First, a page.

Menage a quoi?, by Mat Bradley-Tschirgi
Renting a vacation house for a weekend with some adult friends can be fun. There’s bound to be rambling conversations and empty bottles. At some point, someone is going to let loose with an inappropriate question. In The Big Ask, the directorial debut of Thomas Beatty and Rebecca Fishman, the question is “Can I sleep with all the female friends that are here? My mother died from cancer, and it’ll help with my grieving process.” The humor at times is so dark it brings to mind the directorial oeuvre of Bobcat Goldthwait. A valiant attempt at humor at its most squeamish, The Big Ask is undermined by its coquettish approach to the material.
David Krumholtz (The Santa Clause 2) stars as the forlorn Andrew. The getaway with friends is meant to be casual, but Andrew screws the pooch by making it sexual. The reaction of the girls in the group is interesting. Gillian Jacobs (The Incredible Burt Wonderstone) plays Emily, who is less than enthusiastic about the idea. Ahna O’Reilly (CBGB) plays Zoe, who is into the idea out of sympathy if nothing else. Owen and Dave, the other guys in the group (played by Jason Ritter and Zachary Knighton, respectively) are appalled at the idea. After all, these aren’t just any women- these are their girlfriends Andrew is talking about. By the end of the weekend, romance blossoms with positive and negative consequence.
The concept of The Big Ask is strong. The queasiness of the scenario is muted by the suggestion that Andrew sleep with all the female friends. Had Andrew asked to sleep with all his friends all at once, regardless of their sex, the scenario at hand would have been much more daring. Thomas Beatty’s screenplay smartly introduces a limited number of characters in a remote setting to goose up the awkwardness bubbling to the surface between the characters. Krumholtz delivers a subtle performance as Andrew. He comes off as a flawed creep. He’s hard to connect with (despite his speechifying, his sexual fantasy comes off as more perverse than not) in a way the rest of the cast isn’t. The rough edges of his character is what gives the film its subtle nuances.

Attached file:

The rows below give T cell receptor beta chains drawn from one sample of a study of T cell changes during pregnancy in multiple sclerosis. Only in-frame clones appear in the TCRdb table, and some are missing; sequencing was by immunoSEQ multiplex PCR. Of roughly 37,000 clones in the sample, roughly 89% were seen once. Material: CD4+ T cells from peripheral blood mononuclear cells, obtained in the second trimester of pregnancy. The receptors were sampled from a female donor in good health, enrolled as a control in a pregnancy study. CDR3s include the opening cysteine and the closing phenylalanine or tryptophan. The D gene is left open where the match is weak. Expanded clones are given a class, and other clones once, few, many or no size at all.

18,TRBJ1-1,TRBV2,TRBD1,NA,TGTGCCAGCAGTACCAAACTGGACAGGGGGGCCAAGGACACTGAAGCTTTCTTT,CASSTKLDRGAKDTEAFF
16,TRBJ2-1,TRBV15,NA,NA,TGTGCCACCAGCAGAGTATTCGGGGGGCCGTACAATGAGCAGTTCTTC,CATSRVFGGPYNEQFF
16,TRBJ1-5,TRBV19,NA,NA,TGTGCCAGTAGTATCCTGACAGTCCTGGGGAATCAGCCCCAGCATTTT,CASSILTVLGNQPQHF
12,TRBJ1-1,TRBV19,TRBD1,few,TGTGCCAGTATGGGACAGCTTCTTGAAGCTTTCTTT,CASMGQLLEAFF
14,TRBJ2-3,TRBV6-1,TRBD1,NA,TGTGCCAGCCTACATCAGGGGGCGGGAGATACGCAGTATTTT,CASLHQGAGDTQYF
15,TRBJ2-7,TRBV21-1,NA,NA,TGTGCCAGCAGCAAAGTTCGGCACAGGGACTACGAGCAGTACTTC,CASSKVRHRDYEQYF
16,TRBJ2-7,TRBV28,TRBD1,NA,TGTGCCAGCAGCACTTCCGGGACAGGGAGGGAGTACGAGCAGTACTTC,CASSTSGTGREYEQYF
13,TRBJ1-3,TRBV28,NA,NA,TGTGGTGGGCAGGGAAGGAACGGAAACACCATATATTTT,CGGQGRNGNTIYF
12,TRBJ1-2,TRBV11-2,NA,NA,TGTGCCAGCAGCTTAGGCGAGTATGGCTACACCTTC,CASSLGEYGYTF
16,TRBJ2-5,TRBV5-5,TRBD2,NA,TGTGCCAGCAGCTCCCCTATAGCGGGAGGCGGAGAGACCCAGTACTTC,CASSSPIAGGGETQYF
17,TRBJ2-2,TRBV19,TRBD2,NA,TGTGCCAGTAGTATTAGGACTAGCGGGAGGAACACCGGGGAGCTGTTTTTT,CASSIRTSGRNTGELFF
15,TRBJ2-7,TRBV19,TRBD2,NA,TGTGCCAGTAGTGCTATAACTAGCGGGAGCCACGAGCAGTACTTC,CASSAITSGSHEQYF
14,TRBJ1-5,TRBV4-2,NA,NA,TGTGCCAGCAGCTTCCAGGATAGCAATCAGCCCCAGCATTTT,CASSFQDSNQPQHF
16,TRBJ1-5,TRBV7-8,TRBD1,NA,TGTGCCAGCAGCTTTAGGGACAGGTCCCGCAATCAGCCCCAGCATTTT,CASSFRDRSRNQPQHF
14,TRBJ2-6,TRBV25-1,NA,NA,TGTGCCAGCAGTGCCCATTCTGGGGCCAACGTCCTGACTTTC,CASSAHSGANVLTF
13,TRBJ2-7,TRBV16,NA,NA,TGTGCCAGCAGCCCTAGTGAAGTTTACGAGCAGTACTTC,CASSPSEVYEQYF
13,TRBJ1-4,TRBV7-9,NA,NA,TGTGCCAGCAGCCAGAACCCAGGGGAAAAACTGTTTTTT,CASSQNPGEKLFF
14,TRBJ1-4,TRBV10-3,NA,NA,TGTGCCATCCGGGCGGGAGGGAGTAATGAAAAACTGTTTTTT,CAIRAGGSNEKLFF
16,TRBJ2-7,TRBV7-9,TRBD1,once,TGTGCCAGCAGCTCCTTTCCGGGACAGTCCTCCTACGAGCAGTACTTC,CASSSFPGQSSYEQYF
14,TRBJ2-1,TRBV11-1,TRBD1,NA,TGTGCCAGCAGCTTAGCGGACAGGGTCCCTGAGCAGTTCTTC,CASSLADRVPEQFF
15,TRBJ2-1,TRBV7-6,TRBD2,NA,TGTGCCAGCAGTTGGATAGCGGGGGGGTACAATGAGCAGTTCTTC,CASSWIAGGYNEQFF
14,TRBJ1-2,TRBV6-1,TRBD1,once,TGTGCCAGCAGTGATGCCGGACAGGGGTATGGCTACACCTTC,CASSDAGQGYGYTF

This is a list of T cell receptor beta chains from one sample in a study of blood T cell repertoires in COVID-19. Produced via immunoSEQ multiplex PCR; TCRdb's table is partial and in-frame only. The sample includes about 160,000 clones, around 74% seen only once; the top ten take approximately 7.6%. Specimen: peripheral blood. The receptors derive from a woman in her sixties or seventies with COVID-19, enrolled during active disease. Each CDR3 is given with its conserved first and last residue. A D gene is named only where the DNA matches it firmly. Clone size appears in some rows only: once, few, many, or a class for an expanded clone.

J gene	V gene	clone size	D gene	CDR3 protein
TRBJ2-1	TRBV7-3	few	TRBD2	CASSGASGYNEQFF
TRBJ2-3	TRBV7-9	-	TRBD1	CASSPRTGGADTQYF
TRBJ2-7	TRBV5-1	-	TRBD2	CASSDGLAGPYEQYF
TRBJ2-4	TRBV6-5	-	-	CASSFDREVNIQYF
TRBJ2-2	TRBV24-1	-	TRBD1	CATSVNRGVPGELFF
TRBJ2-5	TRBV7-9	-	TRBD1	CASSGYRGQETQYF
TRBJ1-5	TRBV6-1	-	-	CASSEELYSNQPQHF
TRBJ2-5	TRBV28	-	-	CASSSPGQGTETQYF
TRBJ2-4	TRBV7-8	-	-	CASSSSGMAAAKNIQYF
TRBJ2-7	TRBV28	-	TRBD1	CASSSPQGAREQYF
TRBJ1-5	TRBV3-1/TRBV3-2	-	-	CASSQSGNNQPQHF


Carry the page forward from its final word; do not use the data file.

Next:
Any attempts at sex and violence are approached at a daytime soap opera level, which makes one wonder why Beatty and Fishman wanted to make a black comedy in the first place. Some scenes are disturbing and the extra level of juice from pushing the limit visually or verbally could have made them have even more of an impact. An emotional tryst comes across as a few adults smacking their heads against the kitchen counter in tight close-ups.
Ritter, in particular, gives a relaxed comedic performance that the film could have used more of. The talented Jacobs of Community fame is given next to nothing to do here, a true waste of her talents. The climax makes you want to care for the characters, but things are played a bit too broad to have the requisite emotional punch.
Some scenes are effective. Andrew tries to hide a local dog from its owner and builds a fun, secretive relationship with it. There’s a half-baked subplot about a local village drunk with a monologue so powerful that it feels like it came from a serious drama instead of a pseudo-naughty comedy. A motel encounter with a pair of prostitutes delivers serious laughs in a way the rest of the film can barely dream.
A few notches above middling, The Big Ask is worth a watch if you’re looking for something a little different. Bound to spark conversation, The Big Ask takes the hard road of playing a raw comedic premise in shades of gray.